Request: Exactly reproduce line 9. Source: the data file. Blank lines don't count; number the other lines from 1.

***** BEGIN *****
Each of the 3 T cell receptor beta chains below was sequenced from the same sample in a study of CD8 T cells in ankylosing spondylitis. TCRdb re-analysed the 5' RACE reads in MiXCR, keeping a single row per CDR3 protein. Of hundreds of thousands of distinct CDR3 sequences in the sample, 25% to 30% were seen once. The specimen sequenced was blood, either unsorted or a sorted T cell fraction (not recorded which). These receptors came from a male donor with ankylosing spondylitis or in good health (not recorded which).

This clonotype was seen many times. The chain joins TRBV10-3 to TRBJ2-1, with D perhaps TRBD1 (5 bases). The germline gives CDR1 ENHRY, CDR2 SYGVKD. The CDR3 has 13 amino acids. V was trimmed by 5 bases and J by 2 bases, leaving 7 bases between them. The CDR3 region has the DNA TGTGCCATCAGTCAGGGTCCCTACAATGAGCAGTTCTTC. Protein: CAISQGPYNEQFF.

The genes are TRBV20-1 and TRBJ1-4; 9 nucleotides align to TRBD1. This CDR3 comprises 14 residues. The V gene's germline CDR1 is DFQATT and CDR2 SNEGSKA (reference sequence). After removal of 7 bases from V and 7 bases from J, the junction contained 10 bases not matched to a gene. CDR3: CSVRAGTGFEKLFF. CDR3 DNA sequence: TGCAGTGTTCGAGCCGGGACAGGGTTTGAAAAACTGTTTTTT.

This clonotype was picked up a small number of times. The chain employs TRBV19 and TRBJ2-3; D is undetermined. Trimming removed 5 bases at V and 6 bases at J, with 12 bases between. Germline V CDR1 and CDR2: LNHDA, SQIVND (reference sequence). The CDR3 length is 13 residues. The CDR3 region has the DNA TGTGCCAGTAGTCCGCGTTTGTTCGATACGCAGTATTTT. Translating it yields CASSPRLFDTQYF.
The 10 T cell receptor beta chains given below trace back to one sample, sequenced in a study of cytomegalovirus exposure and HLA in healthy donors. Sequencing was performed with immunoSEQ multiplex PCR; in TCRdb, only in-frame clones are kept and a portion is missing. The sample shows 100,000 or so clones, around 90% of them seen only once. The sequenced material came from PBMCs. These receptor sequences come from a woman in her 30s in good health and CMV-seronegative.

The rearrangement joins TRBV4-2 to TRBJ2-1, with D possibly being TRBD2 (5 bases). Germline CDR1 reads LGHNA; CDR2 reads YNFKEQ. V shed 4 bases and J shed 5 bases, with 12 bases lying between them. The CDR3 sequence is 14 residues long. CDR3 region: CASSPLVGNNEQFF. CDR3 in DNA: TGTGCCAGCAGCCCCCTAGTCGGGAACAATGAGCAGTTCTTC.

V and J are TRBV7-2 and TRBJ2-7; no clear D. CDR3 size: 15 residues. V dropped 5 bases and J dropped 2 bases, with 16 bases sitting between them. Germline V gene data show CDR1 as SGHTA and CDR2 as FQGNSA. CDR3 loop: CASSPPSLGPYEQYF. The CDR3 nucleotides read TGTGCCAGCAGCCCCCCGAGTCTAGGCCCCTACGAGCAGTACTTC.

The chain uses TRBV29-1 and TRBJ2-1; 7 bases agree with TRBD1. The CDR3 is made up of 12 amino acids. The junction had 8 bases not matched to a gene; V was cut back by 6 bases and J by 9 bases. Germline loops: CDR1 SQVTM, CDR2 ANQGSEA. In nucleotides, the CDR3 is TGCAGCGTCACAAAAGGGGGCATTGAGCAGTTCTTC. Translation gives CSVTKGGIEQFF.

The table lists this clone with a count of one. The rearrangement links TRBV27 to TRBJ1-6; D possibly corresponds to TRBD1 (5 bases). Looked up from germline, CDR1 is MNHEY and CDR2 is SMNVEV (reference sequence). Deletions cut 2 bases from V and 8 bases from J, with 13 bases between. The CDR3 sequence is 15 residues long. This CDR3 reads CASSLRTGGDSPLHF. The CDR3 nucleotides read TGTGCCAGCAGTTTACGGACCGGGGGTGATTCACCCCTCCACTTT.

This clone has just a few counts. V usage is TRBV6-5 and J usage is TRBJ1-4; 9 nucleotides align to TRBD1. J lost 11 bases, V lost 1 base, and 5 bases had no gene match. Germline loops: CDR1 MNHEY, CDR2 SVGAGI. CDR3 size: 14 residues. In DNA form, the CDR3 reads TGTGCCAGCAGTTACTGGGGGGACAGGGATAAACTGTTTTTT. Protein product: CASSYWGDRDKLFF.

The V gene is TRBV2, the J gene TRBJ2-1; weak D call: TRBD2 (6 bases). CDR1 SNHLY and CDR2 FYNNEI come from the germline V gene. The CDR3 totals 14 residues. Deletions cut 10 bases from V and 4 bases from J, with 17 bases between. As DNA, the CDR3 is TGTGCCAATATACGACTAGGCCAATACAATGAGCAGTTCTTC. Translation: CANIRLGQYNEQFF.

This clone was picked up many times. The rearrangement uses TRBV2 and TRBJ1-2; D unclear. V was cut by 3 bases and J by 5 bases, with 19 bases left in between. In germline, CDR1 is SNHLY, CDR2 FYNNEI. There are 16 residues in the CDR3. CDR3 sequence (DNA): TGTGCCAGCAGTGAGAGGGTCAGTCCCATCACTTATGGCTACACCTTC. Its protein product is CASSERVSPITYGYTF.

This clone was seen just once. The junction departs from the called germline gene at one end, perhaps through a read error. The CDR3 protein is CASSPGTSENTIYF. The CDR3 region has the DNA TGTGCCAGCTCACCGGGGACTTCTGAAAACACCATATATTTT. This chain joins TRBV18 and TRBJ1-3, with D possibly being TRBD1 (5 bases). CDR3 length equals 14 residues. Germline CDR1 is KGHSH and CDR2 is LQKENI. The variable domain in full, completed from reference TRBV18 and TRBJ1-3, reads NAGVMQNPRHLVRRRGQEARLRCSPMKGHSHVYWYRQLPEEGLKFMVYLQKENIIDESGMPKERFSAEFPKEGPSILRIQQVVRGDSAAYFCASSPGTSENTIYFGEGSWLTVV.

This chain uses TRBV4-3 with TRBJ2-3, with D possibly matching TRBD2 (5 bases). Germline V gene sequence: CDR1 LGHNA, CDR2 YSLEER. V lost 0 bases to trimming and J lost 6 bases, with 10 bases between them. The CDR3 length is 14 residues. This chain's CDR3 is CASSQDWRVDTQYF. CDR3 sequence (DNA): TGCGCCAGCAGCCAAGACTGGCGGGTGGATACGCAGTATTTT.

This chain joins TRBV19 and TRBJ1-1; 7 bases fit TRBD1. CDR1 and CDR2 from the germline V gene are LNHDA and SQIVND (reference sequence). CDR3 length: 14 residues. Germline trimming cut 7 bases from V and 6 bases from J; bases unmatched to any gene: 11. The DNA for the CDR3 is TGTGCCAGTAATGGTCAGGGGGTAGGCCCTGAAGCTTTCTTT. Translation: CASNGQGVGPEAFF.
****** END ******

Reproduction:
The table lists this clone with a count of one. The rearrangement links TRBV27 to TRBJ1-6; D possibly corresponds to TRBD1 (5 bases). Looked up from germline, CDR1 is MNHEY and CDR2 is SMNVEV (reference sequence). Deletions cut 2 bases from V and 8 bases from J, with 13 bases between. The CDR3 sequence is 15 residues long. This CDR3 reads CASSLRTGGDSPLHF. The CDR3 nucleotides read TGTGCCAGCAGTTTACGGACCGGGGGTGATTCACCCCTCCACTTT.